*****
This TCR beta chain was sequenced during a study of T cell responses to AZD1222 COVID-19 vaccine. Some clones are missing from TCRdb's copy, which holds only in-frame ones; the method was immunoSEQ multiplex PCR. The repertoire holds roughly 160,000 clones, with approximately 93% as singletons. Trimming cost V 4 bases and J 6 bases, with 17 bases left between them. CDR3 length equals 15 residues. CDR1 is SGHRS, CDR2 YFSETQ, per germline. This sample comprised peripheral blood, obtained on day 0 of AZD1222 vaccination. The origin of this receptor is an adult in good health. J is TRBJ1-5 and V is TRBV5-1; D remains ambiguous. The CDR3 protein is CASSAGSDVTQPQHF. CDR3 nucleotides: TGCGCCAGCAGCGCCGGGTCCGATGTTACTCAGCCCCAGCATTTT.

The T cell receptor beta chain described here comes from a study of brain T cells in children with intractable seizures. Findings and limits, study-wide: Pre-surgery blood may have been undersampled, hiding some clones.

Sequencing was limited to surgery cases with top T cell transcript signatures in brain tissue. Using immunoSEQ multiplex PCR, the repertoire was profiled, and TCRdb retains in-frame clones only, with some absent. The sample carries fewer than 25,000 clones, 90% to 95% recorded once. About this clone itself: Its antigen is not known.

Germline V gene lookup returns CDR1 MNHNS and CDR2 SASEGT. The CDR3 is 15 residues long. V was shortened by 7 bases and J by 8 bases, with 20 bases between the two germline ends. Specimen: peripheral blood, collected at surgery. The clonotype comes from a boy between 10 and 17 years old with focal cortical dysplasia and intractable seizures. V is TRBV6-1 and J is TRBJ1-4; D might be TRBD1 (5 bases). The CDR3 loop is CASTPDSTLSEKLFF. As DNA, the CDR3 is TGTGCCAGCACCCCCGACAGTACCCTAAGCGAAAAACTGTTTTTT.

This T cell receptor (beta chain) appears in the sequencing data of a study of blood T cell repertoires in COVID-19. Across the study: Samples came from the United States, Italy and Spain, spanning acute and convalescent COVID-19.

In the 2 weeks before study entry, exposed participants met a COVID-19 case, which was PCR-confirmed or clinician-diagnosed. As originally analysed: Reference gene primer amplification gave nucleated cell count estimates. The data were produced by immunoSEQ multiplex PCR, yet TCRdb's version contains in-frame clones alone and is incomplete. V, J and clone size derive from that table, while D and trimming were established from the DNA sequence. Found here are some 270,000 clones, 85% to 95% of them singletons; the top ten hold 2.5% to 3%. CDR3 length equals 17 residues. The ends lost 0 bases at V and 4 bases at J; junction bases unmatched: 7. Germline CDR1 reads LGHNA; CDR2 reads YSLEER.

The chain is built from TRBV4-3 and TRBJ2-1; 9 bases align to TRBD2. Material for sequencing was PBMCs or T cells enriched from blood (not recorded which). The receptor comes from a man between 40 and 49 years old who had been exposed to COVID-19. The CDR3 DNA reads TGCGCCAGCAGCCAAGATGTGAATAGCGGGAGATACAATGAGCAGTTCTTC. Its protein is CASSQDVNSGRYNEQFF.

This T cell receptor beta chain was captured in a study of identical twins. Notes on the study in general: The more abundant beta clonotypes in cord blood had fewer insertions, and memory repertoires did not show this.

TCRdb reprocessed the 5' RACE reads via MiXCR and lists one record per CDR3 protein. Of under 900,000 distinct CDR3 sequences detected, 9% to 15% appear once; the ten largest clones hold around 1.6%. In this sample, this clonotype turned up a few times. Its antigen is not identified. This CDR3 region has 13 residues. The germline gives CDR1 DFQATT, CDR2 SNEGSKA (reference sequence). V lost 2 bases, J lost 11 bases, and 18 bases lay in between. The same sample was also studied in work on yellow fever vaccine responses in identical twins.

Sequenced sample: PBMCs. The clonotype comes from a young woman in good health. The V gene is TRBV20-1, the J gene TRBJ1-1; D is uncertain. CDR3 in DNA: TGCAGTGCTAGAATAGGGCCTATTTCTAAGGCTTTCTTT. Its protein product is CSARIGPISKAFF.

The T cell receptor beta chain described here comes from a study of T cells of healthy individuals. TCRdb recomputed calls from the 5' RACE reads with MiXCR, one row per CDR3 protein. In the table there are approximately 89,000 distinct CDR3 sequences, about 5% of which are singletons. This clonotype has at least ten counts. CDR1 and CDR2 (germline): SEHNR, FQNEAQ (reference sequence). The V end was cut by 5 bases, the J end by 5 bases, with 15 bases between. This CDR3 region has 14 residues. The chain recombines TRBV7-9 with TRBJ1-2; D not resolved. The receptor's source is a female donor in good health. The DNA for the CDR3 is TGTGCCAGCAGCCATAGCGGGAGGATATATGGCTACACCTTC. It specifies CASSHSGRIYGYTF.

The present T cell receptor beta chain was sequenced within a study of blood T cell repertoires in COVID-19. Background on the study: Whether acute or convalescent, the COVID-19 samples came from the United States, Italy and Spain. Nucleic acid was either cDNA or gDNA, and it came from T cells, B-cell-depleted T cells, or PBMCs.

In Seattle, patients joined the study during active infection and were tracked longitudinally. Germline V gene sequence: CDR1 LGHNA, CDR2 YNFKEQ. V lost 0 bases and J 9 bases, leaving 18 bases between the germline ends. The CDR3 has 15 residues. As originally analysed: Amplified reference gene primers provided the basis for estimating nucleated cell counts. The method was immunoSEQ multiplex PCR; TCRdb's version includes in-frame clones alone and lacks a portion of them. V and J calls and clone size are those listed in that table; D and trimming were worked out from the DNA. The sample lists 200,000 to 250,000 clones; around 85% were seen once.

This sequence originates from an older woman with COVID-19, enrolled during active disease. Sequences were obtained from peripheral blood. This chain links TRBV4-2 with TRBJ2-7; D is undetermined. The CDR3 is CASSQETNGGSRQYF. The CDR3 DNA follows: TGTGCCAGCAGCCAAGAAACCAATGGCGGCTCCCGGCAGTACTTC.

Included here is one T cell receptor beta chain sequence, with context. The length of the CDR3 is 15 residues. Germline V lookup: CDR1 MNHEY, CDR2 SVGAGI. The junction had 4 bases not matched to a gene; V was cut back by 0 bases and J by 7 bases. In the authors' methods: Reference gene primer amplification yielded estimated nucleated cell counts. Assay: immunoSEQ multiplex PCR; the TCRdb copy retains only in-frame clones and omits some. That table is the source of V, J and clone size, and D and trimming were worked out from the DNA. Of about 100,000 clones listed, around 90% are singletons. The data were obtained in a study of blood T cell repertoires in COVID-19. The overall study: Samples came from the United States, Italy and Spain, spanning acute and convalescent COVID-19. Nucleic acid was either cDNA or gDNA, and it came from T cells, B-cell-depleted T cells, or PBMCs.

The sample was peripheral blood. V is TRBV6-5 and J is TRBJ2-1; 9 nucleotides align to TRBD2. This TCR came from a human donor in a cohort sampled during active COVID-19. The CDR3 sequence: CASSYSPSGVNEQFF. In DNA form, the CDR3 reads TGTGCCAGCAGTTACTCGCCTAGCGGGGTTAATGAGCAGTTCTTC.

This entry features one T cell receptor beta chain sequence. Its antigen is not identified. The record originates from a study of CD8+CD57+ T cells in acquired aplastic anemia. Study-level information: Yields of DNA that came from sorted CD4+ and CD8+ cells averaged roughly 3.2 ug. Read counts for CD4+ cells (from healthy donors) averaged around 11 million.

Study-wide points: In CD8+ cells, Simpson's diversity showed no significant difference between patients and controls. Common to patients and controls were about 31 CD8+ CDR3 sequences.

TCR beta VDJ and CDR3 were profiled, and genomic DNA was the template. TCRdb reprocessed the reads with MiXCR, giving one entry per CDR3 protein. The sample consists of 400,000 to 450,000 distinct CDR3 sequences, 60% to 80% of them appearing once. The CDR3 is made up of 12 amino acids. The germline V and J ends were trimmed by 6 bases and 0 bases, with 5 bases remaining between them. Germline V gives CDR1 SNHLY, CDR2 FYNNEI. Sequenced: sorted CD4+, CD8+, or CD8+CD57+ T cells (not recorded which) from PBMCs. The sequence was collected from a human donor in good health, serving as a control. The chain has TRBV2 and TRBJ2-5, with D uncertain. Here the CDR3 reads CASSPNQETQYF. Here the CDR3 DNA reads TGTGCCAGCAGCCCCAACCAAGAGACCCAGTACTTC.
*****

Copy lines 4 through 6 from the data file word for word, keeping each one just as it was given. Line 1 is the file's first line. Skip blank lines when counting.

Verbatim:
Germline V gene lookup returns CDR1 MNHNS and CDR2 SASEGT. The CDR3 is 15 residues long. V was shortened by 7 bases and J by 8 bases, with 20 bases between the two germline ends. Specimen: peripheral blood, collected at surgery. The clonotype comes from a boy between 10 and 17 years old with focal cortical dysplasia and intractable seizures. V is TRBV6-1 and J is TRBJ1-4; D might be TRBD1 (5 bases). The CDR3 loop is CASTPDSTLSEKLFF. As DNA, the CDR3 is TGTGCCAGCACCCCCGACAGTACCCTAAGCGAAAAACTGTTTTTT.

This T cell receptor (beta chain) appears in the sequencing data of a study of blood T cell repertoires in COVID-19. Across the study: Samples came from the United States, Italy and Spain, spanning acute and convalescent COVID-19.

In the 2 weeks before study entry, exposed participants met a COVID-19 case, which was PCR-confirmed or clinician-diagnosed. As originally analysed: Reference gene primer amplification gave nucleated cell count estimates. The data were produced by immunoSEQ multiplex PCR, yet TCRdb's version contains in-frame clones alone and is incomplete. V, J and clone size derive from that table, while D and trimming were established from the DNA sequence. Found here are some 270,000 clones, 85% to 95% of them singletons; the top ten hold 2.5% to 3%. CDR3 length equals 17 residues. The ends lost 0 bases at V and 4 bases at J; junction bases unmatched: 7. Germline CDR1 reads LGHNA; CDR2 reads YSLEER.